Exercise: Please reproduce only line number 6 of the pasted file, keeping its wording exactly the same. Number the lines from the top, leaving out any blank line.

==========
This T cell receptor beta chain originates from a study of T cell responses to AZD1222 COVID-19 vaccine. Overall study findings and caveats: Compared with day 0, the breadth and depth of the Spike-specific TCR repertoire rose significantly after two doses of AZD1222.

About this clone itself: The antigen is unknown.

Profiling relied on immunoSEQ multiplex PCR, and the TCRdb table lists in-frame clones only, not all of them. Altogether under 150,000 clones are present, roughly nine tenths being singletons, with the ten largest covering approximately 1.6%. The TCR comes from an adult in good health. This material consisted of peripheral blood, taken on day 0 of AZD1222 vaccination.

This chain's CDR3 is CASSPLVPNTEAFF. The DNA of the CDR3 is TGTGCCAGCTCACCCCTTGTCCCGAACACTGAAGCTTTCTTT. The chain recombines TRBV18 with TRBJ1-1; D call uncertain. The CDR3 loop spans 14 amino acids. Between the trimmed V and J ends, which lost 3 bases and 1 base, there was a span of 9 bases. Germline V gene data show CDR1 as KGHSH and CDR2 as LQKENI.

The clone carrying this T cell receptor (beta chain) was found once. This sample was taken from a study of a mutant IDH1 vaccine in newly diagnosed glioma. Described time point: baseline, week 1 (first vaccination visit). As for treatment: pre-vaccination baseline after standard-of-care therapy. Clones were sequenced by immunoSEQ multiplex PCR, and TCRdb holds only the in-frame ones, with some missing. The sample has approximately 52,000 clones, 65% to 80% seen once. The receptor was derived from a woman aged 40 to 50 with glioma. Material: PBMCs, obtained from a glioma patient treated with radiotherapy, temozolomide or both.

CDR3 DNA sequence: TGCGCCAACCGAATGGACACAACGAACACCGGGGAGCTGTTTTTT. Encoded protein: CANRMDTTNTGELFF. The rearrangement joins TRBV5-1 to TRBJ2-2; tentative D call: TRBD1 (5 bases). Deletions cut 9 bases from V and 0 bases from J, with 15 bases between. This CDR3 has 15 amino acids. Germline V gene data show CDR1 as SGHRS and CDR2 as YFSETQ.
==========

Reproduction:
CDR3 DNA sequence: TGCGCCAACCGAATGGACACAACGAACACCGGGGAGCTGTTTTTT. Encoded protein: CANRMDTTNTGELFF. The rearrangement joins TRBV5-1 to TRBJ2-2; tentative D call: TRBD1 (5 bases). Deletions cut 9 bases from V and 0 bases from J, with 15 bases between. This CDR3 has 15 amino acids. Germline V gene data show CDR1 as SGHRS and CDR2 as YFSETQ.